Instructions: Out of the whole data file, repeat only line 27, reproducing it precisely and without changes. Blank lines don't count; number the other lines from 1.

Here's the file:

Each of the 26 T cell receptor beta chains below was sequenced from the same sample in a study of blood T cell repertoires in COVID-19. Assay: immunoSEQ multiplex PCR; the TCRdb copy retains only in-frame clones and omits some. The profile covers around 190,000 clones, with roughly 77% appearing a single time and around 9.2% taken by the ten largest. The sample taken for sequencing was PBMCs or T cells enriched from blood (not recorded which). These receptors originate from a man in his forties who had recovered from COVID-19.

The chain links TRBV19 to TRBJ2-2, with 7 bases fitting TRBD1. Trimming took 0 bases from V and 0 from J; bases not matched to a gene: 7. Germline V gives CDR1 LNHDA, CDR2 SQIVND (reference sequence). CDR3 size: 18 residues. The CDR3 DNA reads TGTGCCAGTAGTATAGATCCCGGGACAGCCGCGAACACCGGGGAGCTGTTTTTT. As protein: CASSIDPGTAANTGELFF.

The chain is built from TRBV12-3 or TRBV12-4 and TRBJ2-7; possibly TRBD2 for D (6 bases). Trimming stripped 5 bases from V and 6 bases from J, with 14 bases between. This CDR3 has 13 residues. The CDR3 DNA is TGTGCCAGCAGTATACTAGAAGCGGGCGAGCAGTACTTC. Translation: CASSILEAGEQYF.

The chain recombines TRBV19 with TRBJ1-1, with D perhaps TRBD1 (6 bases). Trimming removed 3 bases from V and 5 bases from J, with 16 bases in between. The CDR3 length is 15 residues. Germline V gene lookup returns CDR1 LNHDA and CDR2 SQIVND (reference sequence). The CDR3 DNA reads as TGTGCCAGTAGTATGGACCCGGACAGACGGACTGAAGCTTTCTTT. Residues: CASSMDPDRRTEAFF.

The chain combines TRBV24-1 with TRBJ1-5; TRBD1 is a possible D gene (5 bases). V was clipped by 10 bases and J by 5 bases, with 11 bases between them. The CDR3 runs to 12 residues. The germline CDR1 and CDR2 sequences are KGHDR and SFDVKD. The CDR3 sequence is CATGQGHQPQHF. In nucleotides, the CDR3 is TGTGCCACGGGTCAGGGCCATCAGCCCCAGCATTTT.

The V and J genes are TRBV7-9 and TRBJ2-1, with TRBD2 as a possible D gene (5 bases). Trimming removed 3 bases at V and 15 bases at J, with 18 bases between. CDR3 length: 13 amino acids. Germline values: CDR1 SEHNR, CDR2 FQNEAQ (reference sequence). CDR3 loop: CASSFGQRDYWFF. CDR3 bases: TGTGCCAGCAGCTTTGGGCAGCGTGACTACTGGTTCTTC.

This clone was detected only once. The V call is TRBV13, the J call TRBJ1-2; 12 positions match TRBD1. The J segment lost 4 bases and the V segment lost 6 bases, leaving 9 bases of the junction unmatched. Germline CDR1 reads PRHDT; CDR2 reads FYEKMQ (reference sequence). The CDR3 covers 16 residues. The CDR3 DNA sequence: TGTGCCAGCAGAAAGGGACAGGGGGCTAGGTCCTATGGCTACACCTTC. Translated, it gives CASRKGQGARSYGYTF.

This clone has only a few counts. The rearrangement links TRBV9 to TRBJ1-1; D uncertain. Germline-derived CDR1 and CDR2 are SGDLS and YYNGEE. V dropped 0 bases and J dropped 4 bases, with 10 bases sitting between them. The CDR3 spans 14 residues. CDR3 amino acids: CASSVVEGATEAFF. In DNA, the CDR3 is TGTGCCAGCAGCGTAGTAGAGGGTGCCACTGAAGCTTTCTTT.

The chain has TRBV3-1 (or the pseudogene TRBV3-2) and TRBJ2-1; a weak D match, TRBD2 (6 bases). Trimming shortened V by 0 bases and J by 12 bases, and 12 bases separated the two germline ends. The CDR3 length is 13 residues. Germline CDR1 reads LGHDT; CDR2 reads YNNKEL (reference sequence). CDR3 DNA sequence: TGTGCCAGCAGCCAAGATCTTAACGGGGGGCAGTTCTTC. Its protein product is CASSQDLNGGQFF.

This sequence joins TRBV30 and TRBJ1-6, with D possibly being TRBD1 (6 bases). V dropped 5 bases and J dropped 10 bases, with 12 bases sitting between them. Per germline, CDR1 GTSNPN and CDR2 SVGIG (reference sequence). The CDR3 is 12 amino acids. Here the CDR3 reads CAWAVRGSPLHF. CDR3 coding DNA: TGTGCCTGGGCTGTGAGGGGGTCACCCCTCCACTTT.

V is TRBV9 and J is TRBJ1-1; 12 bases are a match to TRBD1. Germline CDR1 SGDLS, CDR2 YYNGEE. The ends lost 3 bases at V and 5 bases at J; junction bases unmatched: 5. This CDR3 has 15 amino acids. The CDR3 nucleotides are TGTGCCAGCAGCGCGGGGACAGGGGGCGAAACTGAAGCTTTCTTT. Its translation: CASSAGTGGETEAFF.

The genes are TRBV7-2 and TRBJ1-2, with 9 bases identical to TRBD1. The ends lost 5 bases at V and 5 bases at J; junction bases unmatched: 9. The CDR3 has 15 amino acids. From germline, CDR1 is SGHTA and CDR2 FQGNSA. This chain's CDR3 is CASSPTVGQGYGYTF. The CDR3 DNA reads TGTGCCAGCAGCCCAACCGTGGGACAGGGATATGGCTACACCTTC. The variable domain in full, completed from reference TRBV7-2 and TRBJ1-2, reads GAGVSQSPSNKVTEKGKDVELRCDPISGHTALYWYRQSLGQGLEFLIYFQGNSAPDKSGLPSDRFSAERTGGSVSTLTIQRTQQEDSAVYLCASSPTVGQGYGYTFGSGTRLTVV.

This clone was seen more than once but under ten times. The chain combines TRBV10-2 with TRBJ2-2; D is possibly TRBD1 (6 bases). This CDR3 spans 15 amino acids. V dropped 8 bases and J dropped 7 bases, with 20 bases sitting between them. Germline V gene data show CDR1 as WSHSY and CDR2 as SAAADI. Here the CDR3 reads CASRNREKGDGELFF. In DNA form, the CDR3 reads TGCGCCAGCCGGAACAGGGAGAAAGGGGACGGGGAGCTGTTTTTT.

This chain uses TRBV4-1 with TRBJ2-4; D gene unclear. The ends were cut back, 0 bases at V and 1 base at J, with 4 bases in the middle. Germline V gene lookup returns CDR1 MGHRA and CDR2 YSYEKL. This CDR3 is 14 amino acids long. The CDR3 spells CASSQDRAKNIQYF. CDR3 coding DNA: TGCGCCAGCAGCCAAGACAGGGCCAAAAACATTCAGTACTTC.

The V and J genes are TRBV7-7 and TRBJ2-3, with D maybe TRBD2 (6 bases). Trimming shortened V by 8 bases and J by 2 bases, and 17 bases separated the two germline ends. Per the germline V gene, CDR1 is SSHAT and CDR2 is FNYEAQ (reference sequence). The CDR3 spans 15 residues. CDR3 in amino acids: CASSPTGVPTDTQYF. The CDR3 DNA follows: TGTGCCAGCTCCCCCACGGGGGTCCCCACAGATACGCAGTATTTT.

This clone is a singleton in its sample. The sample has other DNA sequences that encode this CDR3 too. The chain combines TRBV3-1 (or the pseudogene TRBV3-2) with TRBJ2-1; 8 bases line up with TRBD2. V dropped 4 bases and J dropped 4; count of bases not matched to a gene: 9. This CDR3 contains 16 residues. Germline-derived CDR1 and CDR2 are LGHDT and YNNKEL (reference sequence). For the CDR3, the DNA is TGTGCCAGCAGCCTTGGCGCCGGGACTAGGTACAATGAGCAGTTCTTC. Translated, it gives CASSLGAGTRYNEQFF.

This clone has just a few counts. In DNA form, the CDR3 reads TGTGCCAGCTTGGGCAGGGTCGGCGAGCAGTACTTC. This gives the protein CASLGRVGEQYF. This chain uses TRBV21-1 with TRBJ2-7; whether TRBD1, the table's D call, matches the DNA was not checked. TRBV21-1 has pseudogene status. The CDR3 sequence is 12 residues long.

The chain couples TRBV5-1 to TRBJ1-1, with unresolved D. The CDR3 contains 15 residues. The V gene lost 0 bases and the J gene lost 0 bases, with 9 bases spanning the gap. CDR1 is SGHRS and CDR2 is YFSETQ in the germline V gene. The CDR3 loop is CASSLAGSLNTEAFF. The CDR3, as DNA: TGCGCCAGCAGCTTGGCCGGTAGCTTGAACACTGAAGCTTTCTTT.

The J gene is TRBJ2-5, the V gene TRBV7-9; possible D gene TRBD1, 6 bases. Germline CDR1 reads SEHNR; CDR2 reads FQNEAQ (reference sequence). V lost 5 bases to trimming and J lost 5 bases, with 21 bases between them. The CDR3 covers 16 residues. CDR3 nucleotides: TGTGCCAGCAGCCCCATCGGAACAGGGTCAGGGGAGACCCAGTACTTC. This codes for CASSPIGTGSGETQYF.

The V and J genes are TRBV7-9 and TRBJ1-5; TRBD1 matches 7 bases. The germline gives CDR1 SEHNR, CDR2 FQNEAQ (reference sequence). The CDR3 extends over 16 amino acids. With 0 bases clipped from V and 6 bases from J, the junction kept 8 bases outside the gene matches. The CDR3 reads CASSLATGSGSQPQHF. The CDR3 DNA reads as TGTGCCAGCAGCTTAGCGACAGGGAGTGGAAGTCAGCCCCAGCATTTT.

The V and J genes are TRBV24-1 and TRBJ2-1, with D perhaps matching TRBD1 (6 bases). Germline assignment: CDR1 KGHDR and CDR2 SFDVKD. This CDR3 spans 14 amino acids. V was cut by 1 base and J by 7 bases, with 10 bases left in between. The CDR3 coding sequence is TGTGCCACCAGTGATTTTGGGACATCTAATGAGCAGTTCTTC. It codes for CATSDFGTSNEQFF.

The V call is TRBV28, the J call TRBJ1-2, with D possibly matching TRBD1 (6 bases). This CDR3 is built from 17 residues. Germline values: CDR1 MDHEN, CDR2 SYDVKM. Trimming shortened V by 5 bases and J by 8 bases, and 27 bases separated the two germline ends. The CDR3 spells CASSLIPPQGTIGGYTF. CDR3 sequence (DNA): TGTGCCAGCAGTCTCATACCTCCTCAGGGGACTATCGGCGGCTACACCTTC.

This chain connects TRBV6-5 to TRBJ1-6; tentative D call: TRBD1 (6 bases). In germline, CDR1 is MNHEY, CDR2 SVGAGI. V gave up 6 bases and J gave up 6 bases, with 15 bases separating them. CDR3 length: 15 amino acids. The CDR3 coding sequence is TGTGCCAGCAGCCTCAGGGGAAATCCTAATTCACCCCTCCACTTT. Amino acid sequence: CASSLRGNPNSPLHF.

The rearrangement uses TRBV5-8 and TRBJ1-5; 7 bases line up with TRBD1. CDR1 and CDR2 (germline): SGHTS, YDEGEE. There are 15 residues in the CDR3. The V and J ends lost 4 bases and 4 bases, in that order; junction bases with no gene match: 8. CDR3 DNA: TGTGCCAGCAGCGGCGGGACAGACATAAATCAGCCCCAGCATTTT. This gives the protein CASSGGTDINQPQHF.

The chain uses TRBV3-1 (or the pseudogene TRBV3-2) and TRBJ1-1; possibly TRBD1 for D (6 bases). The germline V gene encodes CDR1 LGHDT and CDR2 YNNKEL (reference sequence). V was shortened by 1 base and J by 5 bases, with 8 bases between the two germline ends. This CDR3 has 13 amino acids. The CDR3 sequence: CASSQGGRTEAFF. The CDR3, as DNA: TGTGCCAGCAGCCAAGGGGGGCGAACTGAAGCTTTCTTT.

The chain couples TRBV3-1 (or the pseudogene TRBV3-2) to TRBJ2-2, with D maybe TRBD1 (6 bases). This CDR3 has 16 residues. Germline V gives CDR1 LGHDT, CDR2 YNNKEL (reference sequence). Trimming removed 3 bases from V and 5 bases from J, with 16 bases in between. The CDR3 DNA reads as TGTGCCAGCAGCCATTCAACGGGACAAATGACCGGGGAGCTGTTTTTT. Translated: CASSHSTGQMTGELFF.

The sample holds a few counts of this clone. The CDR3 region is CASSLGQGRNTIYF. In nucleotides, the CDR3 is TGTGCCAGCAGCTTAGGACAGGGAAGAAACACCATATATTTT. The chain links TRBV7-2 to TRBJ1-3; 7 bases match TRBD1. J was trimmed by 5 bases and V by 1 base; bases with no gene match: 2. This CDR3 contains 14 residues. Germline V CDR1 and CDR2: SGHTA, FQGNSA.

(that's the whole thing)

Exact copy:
The sample holds a few counts of this clone. The CDR3 region is CASSLGQGRNTIYF. In nucleotides, the CDR3 is TGTGCCAGCAGCTTAGGACAGGGAAGAAACACCATATATTTT. The chain links TRBV7-2 to TRBJ1-3; 7 bases match TRBD1. J was trimmed by 5 bases and V by 1 base; bases with no gene match: 2. This CDR3 contains 14 residues. Germline V CDR1 and CDR2: SGHTA, FQGNSA.